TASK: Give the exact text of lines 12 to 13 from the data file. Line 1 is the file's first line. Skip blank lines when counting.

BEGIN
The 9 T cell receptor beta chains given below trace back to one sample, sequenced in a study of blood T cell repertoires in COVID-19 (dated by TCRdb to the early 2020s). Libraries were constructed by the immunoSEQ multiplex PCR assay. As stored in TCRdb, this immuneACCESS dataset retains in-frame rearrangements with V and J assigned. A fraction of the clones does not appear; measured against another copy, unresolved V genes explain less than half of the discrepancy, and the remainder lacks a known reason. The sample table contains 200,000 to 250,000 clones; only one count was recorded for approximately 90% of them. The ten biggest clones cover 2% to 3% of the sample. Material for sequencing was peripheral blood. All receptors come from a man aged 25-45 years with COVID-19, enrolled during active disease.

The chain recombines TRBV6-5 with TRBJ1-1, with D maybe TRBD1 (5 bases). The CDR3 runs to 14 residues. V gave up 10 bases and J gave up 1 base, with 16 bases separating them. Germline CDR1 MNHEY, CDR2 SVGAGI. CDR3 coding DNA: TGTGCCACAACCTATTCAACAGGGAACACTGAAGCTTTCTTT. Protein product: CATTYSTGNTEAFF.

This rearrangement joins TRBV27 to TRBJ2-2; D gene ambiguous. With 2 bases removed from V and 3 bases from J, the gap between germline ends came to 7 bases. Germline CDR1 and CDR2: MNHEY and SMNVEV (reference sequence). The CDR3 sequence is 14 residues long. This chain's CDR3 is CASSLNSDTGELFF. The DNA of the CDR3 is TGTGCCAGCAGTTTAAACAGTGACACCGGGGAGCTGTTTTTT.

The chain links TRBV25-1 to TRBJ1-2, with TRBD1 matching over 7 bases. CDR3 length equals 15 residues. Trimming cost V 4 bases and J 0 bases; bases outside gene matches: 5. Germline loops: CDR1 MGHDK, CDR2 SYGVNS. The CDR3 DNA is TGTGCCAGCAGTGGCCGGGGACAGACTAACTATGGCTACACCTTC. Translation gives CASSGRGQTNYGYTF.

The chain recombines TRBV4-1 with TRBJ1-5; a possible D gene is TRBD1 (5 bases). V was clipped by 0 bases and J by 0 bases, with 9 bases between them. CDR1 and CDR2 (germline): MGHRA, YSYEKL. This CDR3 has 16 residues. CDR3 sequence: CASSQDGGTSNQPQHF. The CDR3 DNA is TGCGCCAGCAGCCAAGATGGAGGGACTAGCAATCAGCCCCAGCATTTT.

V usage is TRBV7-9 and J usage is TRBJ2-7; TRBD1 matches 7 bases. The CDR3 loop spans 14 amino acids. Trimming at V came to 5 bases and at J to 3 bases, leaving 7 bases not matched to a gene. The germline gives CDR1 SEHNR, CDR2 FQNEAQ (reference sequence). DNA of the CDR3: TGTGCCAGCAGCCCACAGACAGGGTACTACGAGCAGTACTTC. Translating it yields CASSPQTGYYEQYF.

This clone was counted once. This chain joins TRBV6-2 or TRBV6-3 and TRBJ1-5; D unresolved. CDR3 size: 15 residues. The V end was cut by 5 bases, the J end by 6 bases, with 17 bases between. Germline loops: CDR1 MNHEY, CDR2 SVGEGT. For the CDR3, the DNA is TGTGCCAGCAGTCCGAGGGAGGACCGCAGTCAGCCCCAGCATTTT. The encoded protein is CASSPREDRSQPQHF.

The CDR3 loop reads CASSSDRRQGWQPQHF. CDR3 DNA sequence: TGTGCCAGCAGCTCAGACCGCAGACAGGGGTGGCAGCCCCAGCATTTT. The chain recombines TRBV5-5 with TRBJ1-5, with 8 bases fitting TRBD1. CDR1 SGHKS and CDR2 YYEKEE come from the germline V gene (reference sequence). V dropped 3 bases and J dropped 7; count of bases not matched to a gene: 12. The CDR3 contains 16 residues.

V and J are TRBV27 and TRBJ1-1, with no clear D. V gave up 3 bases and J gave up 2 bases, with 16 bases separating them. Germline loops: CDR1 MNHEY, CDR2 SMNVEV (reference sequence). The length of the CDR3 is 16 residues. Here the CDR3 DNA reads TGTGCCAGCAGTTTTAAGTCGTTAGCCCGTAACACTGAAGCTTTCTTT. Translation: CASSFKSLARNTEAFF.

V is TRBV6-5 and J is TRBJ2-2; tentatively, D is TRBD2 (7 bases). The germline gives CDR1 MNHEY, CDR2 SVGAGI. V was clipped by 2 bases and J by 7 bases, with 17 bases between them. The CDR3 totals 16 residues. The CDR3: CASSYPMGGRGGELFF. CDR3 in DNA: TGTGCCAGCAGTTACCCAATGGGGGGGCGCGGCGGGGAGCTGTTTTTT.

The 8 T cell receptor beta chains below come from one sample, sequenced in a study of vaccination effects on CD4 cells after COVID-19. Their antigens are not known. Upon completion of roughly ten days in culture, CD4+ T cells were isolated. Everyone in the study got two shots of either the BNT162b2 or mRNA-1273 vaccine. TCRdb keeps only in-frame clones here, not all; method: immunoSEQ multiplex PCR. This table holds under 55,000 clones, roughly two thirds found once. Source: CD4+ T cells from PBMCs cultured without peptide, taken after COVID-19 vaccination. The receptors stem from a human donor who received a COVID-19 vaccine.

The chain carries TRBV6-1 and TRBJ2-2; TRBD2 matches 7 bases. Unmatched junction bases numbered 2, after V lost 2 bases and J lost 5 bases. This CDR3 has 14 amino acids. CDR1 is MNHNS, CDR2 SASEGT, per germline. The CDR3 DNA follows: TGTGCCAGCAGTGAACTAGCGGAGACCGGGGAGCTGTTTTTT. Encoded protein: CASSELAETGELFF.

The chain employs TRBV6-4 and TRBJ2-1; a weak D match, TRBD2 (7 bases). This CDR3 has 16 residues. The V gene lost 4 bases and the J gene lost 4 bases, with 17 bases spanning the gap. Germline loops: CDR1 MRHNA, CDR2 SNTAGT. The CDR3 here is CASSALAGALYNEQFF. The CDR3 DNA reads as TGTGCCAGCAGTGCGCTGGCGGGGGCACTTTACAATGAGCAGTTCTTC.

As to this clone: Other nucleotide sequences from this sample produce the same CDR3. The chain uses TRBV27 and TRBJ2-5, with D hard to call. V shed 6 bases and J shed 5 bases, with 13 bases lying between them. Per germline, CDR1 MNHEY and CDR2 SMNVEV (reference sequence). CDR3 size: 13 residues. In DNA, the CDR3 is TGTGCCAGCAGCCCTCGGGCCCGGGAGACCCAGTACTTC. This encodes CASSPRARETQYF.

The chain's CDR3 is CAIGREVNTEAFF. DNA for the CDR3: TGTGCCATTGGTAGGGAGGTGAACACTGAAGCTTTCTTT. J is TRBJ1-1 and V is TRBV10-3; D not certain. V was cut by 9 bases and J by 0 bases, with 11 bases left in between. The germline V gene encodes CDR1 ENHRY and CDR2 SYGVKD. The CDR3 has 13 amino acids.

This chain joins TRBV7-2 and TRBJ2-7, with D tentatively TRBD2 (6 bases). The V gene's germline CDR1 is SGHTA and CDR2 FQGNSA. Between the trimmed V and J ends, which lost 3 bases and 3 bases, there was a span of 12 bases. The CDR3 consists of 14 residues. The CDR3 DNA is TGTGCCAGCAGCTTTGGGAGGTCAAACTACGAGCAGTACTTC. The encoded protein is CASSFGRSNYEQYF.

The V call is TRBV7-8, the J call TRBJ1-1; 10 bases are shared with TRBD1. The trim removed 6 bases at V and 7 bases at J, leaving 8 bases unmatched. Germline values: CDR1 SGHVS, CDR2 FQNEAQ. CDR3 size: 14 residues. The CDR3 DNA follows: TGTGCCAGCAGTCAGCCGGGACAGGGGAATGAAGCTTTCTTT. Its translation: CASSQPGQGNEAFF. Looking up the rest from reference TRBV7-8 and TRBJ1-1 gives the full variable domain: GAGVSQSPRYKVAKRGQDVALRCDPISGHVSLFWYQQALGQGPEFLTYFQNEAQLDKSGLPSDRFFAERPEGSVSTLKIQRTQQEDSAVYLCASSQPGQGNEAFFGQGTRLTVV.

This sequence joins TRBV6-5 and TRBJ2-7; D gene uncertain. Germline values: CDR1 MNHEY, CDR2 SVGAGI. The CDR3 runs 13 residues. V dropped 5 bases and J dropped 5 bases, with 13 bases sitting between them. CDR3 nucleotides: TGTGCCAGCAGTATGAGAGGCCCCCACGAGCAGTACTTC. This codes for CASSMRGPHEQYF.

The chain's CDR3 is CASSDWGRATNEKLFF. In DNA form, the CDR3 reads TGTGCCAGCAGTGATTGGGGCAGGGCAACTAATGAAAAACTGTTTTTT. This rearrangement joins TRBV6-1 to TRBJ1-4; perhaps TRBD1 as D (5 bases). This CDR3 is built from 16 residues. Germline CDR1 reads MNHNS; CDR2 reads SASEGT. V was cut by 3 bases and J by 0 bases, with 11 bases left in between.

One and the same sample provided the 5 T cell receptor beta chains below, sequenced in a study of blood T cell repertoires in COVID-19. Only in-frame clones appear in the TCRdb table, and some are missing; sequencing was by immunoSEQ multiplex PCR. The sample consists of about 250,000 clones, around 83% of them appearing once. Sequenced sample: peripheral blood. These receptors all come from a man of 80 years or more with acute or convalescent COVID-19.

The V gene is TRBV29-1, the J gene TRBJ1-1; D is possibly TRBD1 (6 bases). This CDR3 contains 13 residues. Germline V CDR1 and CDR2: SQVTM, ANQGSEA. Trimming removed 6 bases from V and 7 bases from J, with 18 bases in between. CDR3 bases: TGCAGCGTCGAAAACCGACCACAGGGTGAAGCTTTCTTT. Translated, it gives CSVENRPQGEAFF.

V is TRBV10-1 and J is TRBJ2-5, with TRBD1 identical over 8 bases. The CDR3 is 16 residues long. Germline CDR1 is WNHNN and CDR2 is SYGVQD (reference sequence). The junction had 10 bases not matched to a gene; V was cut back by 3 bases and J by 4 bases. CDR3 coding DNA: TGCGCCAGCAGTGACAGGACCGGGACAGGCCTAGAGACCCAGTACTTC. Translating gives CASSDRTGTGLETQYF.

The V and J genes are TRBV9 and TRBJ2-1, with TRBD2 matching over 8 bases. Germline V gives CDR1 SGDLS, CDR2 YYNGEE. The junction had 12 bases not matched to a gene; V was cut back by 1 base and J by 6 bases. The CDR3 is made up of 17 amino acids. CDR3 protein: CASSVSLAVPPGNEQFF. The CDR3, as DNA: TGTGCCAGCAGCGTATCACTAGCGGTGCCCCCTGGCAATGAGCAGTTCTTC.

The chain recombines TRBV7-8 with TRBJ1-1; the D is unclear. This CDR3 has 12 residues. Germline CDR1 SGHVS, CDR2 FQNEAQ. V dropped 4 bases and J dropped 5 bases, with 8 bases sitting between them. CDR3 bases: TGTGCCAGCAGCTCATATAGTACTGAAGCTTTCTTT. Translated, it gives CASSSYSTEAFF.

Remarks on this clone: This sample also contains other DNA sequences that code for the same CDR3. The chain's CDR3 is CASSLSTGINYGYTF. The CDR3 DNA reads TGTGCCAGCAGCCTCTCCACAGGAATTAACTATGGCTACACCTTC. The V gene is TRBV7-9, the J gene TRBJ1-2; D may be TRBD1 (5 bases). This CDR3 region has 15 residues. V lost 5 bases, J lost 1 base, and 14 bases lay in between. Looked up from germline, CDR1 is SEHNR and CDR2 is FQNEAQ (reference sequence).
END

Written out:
The chain carries TRBV6-1 and TRBJ2-2; TRBD2 matches 7 bases. Unmatched junction bases numbered 2, after V lost 2 bases and J lost 5 bases. This CDR3 has 14 amino acids. CDR1 is MNHNS, CDR2 SASEGT, per germline. The CDR3 DNA follows: TGTGCCAGCAGTGAACTAGCGGAGACCGGGGAGCTGTTTTTT. Encoded protein: CASSELAETGELFF.

The chain employs TRBV6-4 and TRBJ2-1; a weak D match, TRBD2 (7 bases). This CDR3 has 16 residues. The V gene lost 4 bases and the J gene lost 4 bases, with 17 bases spanning the gap. Germline loops: CDR1 MRHNA, CDR2 SNTAGT. The CDR3 here is CASSALAGALYNEQFF. The CDR3 DNA reads as TGTGCCAGCAGTGCGCTGGCGGGGGCACTTTACAATGAGCAGTTCTTC.